While many of “He Gets Us”‘s benefactors remain anonymous, it receives significant funding from Hobby Lobby CEO David Green, a Christian who made headlines in a landmark Supreme Court case in 2014, in which Hobby Lobby won the right on grounds religious to refuse to provide contraception and the morning-after pill as part of its employee health benefits.

West Michigan publisher Heaven reportedly spent $20 million buying Super Bowl commercial slots for He Gets Us ads.

U.S. Representative Alexandria Ocasio-Cortez (D-NY) was among the ads’ most prominent critics, tweeting on Sunday: “Something tells me Jesus *wouldn’t* spend millions of dollars on Super Bowl commercials to make it look benign fascism. “

A Catholic, Ocasio-Cortez has received backlash from several users for his criticisms, with attorney Eric Owens responding: “Here’s your take from a big Super Bowl commercial that reminds us of the truth, universal for all religions and all wisdom, that hate is bad? Are you serious?”

“You jumped the shark. Supposedly, an intern is typing your tweets while wearing a costume to a Super Bowl ball,” she said.

“Are you a theologian now? What can’t you do? another Twitter user asked the Congresswoman from New York.

U.S. Representative Marjorie Taylor Greene (R-GA) also responded to Ocasio-Cortez on Monday morning, saying, “Jesus died horribly on a Roman cross so that our sins could be forgiven and anyone who believes in Him will have eternal life. This is proof that there is nothing Jesus wouldn’t do to show us his love for him. AOC needs to know Jesus”.

Charlie Kirk, founder of the conservative college group ‘Turning Point USA’ also criticized the ads, which he called “pandering liberals” and called the campaign “one of the worst services to Christianity in the modern era,” saying the people behind they are “cheaters woke up”.

Despite allegations that it is either a far-right conservative campaign, given its funding, or a leftist agenda, Hill has insisted that “He Gets Us” is nonpartisan and nondenominational.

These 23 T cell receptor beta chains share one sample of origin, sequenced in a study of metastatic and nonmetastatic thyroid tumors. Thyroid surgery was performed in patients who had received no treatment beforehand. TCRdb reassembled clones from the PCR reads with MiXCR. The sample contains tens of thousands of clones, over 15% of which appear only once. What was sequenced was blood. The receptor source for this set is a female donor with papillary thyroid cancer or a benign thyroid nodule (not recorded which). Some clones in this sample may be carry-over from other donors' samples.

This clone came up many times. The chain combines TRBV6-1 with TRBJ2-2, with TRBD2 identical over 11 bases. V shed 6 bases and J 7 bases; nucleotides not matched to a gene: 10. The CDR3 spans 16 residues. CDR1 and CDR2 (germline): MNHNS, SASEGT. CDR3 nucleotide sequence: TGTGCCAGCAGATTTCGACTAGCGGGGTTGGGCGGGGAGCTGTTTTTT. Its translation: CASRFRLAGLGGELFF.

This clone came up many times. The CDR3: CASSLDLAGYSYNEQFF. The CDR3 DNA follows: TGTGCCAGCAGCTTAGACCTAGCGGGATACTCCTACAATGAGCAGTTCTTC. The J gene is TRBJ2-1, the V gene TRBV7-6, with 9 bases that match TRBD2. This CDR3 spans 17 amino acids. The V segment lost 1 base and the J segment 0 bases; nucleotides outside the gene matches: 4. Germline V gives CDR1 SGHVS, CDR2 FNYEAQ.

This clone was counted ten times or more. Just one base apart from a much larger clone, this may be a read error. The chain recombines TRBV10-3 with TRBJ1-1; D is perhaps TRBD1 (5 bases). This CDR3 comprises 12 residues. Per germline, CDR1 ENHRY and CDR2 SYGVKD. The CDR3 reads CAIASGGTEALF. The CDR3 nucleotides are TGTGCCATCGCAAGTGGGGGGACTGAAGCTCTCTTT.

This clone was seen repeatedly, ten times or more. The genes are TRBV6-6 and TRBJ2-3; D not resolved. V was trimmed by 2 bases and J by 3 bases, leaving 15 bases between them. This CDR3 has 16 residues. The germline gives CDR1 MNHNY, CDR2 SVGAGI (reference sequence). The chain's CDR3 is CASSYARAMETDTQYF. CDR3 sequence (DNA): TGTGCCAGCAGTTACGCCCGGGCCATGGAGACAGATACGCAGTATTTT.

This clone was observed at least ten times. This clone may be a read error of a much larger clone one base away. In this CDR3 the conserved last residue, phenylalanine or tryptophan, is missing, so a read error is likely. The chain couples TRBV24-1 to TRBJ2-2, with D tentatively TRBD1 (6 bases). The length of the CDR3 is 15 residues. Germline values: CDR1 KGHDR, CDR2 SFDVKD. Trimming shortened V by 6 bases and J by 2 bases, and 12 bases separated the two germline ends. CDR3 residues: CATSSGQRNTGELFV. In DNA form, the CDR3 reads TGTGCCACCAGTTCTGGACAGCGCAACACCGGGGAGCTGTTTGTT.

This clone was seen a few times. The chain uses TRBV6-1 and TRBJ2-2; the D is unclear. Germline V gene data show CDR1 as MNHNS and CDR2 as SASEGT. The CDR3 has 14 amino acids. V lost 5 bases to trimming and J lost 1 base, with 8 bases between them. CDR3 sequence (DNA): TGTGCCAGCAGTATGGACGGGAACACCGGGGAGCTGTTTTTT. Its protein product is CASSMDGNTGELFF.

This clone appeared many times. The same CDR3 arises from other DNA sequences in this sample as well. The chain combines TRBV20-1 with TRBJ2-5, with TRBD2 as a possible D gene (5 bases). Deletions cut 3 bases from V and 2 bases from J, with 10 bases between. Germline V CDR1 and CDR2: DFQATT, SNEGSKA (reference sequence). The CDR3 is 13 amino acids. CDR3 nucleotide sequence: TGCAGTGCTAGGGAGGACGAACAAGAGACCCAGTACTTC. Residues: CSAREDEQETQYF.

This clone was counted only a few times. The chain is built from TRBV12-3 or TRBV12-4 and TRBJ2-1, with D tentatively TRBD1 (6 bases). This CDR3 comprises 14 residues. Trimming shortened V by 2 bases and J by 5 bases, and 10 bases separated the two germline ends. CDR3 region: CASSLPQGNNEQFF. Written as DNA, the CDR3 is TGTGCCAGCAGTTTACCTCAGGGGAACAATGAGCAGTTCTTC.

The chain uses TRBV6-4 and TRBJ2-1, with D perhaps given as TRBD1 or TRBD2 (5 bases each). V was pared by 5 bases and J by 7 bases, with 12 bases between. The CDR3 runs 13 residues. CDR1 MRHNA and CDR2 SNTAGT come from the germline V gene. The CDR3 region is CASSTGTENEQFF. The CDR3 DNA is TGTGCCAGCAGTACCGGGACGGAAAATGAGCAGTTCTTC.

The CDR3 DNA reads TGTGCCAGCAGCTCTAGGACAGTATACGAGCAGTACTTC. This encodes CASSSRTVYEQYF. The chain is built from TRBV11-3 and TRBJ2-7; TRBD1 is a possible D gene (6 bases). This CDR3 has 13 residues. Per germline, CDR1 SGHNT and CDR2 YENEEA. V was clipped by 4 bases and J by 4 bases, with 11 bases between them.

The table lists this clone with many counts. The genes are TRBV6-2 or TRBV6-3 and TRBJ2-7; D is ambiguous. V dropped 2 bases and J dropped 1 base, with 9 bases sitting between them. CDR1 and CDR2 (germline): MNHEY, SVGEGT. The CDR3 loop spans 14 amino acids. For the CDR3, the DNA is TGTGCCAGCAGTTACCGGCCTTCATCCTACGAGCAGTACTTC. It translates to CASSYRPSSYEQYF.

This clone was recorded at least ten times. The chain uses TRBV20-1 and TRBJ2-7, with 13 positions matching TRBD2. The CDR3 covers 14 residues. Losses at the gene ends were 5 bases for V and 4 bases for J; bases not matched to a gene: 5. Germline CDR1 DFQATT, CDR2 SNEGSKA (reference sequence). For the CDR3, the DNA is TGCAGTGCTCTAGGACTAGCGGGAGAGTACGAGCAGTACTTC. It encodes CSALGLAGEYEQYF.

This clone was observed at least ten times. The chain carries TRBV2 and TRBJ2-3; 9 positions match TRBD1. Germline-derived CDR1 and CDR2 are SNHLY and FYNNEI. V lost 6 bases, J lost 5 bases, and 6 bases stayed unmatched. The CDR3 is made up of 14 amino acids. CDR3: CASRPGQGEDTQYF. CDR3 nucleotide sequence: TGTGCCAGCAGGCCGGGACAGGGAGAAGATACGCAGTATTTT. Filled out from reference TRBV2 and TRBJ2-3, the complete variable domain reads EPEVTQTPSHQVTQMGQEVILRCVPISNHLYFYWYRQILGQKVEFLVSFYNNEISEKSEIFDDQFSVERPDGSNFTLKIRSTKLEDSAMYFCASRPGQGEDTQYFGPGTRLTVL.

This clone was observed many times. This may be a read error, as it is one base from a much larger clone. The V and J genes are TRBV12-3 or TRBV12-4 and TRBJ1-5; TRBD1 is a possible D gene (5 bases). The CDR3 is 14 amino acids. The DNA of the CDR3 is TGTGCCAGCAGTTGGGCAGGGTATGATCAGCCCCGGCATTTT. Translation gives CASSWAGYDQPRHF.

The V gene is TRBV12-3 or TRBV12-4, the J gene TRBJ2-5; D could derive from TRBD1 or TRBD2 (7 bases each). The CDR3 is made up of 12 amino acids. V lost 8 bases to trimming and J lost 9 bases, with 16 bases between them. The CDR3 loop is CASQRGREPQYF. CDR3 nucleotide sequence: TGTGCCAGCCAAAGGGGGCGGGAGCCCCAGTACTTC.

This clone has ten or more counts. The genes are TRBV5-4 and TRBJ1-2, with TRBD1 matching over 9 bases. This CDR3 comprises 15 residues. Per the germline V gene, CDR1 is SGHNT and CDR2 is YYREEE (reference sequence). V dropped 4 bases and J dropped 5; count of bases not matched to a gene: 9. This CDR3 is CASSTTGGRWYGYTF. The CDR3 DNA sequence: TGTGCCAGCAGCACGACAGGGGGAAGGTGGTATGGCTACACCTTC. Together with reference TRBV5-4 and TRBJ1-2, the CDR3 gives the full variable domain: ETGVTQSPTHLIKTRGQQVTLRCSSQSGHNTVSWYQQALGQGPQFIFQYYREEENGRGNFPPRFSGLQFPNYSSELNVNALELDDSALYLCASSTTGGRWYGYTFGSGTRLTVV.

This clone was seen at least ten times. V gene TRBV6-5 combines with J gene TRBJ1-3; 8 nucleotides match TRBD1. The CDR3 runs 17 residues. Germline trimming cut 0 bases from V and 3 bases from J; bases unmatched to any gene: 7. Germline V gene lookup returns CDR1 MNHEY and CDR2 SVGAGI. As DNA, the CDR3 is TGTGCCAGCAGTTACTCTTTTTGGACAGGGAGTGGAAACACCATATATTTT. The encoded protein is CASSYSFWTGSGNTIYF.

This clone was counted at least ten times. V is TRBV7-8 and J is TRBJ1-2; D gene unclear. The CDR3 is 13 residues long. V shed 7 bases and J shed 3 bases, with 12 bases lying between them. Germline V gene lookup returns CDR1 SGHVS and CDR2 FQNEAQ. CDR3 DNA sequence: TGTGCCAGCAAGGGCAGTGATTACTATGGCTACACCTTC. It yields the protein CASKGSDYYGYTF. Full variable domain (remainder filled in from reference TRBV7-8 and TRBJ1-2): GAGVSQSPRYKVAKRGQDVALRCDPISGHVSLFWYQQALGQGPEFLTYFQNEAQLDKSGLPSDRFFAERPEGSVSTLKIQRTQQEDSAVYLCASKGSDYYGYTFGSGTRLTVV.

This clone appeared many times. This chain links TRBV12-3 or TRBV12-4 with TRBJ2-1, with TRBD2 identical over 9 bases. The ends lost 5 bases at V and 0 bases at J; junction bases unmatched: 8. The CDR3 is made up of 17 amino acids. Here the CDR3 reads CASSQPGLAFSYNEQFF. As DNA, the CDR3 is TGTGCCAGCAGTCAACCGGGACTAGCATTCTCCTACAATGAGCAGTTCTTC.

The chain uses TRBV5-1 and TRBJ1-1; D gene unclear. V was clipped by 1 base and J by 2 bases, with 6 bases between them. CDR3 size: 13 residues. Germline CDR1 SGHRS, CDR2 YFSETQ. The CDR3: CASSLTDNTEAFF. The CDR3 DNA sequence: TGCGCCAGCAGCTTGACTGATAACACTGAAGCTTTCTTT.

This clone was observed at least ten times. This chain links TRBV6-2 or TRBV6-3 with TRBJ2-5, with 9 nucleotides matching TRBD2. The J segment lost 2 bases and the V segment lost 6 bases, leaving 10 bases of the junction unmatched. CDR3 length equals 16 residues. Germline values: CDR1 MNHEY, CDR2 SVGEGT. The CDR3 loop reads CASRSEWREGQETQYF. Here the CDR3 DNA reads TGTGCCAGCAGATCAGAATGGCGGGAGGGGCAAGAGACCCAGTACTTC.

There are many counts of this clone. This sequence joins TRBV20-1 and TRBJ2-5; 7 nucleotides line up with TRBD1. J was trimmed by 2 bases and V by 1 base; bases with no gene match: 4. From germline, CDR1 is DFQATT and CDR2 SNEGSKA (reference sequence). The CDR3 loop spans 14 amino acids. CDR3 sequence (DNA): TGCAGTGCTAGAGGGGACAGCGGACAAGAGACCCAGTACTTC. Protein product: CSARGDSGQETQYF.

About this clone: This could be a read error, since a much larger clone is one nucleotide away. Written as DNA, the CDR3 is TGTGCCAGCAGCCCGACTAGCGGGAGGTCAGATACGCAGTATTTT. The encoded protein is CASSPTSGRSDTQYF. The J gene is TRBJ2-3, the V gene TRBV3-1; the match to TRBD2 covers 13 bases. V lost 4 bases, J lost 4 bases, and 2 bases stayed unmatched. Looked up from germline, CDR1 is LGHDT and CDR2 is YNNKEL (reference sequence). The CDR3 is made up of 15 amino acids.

“We’re getting pushback from all sides of the spectrum,” he said. “We actually see it as a sign that we’re doing something right and we welcome the discussion that’s taking place.”

“Ironically, it’s also similar to how people have reacted to Jesus – he’s gotten support and criticism from all sides of the culture,” she said.

The reason “He takes us” exists in the first place, he said, is that their internal research has shown that there is “a broad openness to Jesus” in society, more so than to Christianity in general or any particular church.

When we show how Jesus’ life and example can relate to the same experiences of people today, they show a strong will to learn more. The more people are exposed to the radical and confusing love of Jesus, the more likely they are to become curious and have a desire to dig deeper,” Hill said.

“It’s more important now than ever that the real, authentic Jesus is represented in the public marketplace just as it is in the Bible,” he said.

Though he hasn’t directly commented on the “He Gets Us” ads, Giampaolo Mattei, president of Vatican sports group Atletica Vaticana, told Crux he believes sport provides an “impressive” message of humanity and has “a tremendous ability to communicate” between people of different backgrounds.

Sport, he said, has the ability to foster peace and dialogue and build community, and offers “a strong Christian witness” through its emphasis on inclusion and, often, support for teammates who are struggling.

Mattei stated that sport is “an activity that has a meaning, that has a purpose… it’s not imposing on others, but doing something with a goal, with a meaning” and is an ideal platform for “evangelising oneself and the others”.

Follow Elise Ann Allen on Twitter: @eliseannallen